Consumer behavior has been analyzed since time memorial. Different researchers have come up with different theories to explain consumer behavior. Under the utility theory, the customer is viewed as a rational being. In this theory the consumer is rational if he or she is aware of other consumption options in the market. Contemporary theories to consumer behavior suggest that customer behavior is influenced by different factors, such as the need for recognition, customer service and the quality of service. For example the psychodynamic approach suggests that consumer behavior is subject to biological influence, this is to say that every consumer acts from a conscious thought or perspective. This approach does not recognize environmental stimuli.

4. The service communication

For both bigger and small organization, effective service communication is necessary to attain both customer satisfaction and the business goals. The customer services should therefore be designed to ensure prompt and efficient quality services to the customers. At the same time the communication should quick retrieval of customer related issues. Companies and business should place emphasis on facet face communication as well as telephone and mail communication. The employees are supposed to learn from the customer experience.

5. Managing the service physical evidence

The SOR-model was developed by Mehrabian and Russsell that looks at customer experience from an environmental psychological perspective. Under this model stimulus directly control the cognitive state of a person, in this case a customer, influencing their response (Mehrabian & Russel 1974). It is for this reason that social engagements or relationships within organizations or service providers are primary to influencing customer behavior. Mehrabian and Russel continue to explain how the model works; the influence could be in form of the physical approach. The SOR Model is divided into to two processes, the stimulus participation and the responses also known as the output. The response may not be the same since individuals differ in responding to stimulus.

6. People issues

Customers are value oriented inclined to invest in services or companies that take care of their needs. It is for this reason that a customer will invest much more in an expensive service because of the quality of service received. There are several theories that can emphasize this point. When customers feel that the customer relations do not serve them well then, they will likely choose not to invest any more into the product or service. For example in the case scenario the customer seems very agitated for the bad service received from the beginning on the contract. Customers are usually profitable to a business over time; consequently they are accountable for the high profit growth in a business. To avoid such instances where growth and profit may be affected. The company needs to improve its customer relations to ensure all customers are catered for. The service chain theory model suggests that there is a relationship between different components in an organization. This means that the service the company offers is intricately intertwined to the services out. If for instance an organization registers bad performance in customer care relations then the customer satisfaction will be negatively affected (Heskett et al. 1994, 1997).

Therefore, according to the service-profit chain model a link needs to be created between the quality management, the work force and good customer care. The chain gives eight steps to the realization of the company vision. The profitable growth of a company is occasioned by customer loyalty. At the same time loyalty is influenced by customer satisfaction. Employee satisfaction is as a result of good support service and policies that empower employees so that they serve the customers well. The eight steps, to influence the higher levels in the chain the bottom levels must be catered for well (Bagozzi et al 2002).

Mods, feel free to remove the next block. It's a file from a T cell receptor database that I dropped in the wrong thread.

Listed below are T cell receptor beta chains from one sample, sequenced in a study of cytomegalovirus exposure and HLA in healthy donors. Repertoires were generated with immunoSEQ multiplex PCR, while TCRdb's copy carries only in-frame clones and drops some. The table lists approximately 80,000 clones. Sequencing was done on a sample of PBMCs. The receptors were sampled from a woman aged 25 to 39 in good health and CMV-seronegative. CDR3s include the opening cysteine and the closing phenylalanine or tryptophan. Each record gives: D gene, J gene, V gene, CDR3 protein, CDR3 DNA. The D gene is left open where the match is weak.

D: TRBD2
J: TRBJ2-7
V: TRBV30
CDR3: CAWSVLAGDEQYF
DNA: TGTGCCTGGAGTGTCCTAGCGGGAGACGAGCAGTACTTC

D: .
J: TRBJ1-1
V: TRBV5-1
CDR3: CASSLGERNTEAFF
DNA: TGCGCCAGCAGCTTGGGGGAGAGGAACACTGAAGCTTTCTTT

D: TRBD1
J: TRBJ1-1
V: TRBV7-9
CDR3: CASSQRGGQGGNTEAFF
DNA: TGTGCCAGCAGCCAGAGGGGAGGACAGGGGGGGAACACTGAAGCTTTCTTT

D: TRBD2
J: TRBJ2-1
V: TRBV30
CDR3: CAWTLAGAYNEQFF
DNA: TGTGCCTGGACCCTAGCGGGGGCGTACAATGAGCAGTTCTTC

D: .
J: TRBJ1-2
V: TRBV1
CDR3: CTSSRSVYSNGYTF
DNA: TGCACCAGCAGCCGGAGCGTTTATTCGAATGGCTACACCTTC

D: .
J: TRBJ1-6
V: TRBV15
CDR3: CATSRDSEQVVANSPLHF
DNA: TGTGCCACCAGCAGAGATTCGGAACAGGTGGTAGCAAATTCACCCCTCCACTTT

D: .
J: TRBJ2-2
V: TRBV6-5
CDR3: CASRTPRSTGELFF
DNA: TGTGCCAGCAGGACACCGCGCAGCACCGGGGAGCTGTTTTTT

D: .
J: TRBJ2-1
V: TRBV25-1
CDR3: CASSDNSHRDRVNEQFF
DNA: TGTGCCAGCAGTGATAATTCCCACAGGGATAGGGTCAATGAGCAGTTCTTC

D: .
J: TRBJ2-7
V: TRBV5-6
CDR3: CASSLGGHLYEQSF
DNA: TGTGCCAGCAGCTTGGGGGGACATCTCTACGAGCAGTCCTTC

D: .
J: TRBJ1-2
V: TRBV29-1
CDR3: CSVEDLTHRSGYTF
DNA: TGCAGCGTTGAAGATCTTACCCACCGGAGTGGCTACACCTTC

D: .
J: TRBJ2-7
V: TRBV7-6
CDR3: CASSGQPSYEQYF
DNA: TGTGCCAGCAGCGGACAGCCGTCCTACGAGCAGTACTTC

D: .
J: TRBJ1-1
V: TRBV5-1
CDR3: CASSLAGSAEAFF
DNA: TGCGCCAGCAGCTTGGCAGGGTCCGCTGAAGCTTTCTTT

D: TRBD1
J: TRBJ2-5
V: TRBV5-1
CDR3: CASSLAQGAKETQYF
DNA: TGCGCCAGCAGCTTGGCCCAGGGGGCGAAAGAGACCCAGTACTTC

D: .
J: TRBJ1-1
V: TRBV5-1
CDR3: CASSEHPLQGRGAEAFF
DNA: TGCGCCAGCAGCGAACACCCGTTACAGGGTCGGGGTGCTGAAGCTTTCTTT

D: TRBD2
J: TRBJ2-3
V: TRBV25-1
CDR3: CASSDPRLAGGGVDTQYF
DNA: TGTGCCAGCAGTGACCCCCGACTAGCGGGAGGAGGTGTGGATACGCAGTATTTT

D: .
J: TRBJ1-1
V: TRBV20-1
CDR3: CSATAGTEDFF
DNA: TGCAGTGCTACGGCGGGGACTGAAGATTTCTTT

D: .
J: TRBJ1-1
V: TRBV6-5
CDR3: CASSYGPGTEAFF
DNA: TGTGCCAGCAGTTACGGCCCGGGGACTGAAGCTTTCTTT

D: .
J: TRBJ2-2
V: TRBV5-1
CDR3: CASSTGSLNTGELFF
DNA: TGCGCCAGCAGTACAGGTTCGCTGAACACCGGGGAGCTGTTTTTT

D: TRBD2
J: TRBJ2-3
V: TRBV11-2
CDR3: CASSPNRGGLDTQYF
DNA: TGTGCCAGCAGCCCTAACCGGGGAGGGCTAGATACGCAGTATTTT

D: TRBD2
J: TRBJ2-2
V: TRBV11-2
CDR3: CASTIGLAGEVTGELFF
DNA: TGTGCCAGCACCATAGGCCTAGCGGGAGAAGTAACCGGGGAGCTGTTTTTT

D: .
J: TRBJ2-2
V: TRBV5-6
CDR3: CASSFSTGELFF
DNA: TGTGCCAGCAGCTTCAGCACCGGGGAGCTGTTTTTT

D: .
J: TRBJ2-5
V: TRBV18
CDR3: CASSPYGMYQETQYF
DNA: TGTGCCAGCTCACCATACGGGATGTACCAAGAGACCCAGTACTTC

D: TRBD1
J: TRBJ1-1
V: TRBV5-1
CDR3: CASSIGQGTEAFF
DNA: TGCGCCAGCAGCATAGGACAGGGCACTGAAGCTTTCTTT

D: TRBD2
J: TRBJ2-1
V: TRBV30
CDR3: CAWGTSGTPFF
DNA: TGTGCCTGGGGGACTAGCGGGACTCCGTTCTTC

7. Managing service customers

Management to services received by customers is necessary to ensure customer satisfaction. The proper way of managing the services is to ensure that the employees understand of what is required of them when dealing with customers. For instance, it is clear that the Management of CBA did not inform the customer representative of the work description. The representative did not offer any information and was not sympathetic with the customer.

According to Zinkhana (1992) customer satisfaction is the combination of service received and the expectations of the customer. In other words, customer satisfaction is a comparative study between outputs and inputs. Another way that the management can ensure customer satisfaction is establishment of complaints box, CBA is an established brand and should not let one incident taint their reputation. The company needs to establish a clear communication with its customers and work on the complains presented to it.

Information is very important to customers. Customers will always invest in companies that provide them with a range of information, if the customer was well-informed then he would have invested in an insurance policy that provided him with comprehensive cover (Hawkins and Kass 1982).

8. Conclusions

It is clear from the report that CBA did not deliver the up to standard service to the client. The client did not receive proper communication both at the contract making process to the inquiry after the accident. In addition, the client was not issued with enough

9. List of References

BAGOZZI, R., et al., 2002, The Social Psychology of Consumer Behaviour. Buckingham: Open University Press.

Heskett, J. L., T. O. Jones, G. W. Loveman, W. E. Sasser JR., & L. A. Schlesinger (1994), Putting the Service-Profit Chain to Work, Harvard Business Review, 72, 2, 164–175.

Hanna, M. D., W. R. Newman, & P. Johnson (2000), ‘Linking Operational and Environmental Improvement Through Employee Involvement’, International Journal of Operations and Production Management, 20, 2, 148–165.

Hawkins DM, & Kass GV. 1982. Automatic Interaction Detector. Topics in Applied

Multivariate Analysis. Cambridge University Press: 269-302.

Lovelock, C. H. (1996), Services Marketing, Prentice Hall, Upper Saddle River, New Jersey.

Zinkhan, G. M., 1992, ‘Human Nature and Models of Consumer Decision Making’ Journal of Advertising, 21, (4) II-III.